Field Museum declines to recognize employee union before a vote

Leaders of the union effort say most of the 330 workers it would represent have signed on, but museum officials want to see it put to a vote.

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The main hall of the Field Museum of Natural History in Chicago

Field Museum employees want to form a union affiliated with the American Federation of State, County and Municipal Employees.

Sun-Times file

The Field Museum will not voluntarily sign off on an effort by employees to form a union, museum officials announced Friday.

The denial comes three days after workers delivered a letter to museum CEO Julian Siggers asking for union recognition. Leaders of the union effort said they have the support of a majority of the 330 employees whose jobs would fall under collective bargaining.

“Every eligible employee should have the opportunity to participate in an election, and so we are declining to voluntarily recognize the union,” the Field Museum said in a statement.

“Working directly with employees, we have accomplished a great deal, including increased wages, inflation-related payments and investments in DEI [diversity, equity and inclusion] initiatives, even as we battled the pandemic. We want to include all colleagues — every voice — in a decision about unionization.”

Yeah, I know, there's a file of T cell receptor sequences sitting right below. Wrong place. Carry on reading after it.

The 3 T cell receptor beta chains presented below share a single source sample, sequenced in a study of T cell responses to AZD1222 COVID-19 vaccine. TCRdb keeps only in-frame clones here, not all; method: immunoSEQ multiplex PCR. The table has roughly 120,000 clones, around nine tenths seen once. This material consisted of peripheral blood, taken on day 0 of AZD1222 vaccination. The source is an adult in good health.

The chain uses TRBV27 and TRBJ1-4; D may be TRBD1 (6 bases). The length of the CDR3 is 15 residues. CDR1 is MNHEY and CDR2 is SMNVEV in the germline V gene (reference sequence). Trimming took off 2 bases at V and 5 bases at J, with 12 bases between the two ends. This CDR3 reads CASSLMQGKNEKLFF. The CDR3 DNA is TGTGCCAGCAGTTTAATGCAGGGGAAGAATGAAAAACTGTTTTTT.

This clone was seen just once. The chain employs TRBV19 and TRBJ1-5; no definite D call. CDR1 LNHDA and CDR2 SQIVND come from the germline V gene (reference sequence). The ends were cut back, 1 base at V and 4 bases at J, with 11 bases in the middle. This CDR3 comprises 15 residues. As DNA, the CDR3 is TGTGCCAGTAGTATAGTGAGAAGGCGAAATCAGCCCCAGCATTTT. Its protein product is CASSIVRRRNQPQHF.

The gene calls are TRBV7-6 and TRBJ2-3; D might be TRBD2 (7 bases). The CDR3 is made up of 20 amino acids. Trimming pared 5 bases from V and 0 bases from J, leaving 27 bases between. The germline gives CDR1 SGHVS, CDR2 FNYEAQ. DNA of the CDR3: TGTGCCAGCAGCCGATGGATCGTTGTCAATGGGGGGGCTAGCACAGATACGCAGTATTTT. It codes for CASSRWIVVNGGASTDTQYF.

Leaders of the union effort said they saw voluntary recognition as an expedited path to the collective bargaining table.

Union leaders now plan to file for a union election with the National Labor Relations Board.

Museum workers are seeking better job protections, pay and clear paths for advancement.

“We’re disappointed, but not surprised, that management has refused to recognize our co-workers’ majority support for our union, Field Museum Workers United,” the union’s organizing committee said in a statement.

“Management also refused to drop its anti-union campaign that is wasting time and money interfering with our right to organize. We are forming our union because we love the Field Museum, because our labor makes the museum happen, and because we deserve an equal voice in the decisions that affect us.”

The union would be titled Field Museum Workers United and affiliate with the American Federation of State, County and Municipal Employees.

It would represent a range of employees, including frontline workers, scientists and skilled laborers who work on exhibitions.

Known mostly for representing government employees, AFSCME said it also represents 10,000 museum workers and 25,000 library workers at public and private organizations.

The effort to unionize follows campaigns among employees at the Art Institute of Chicago and its school and the Newberry Library to unionize under the AFSCME umbrella.

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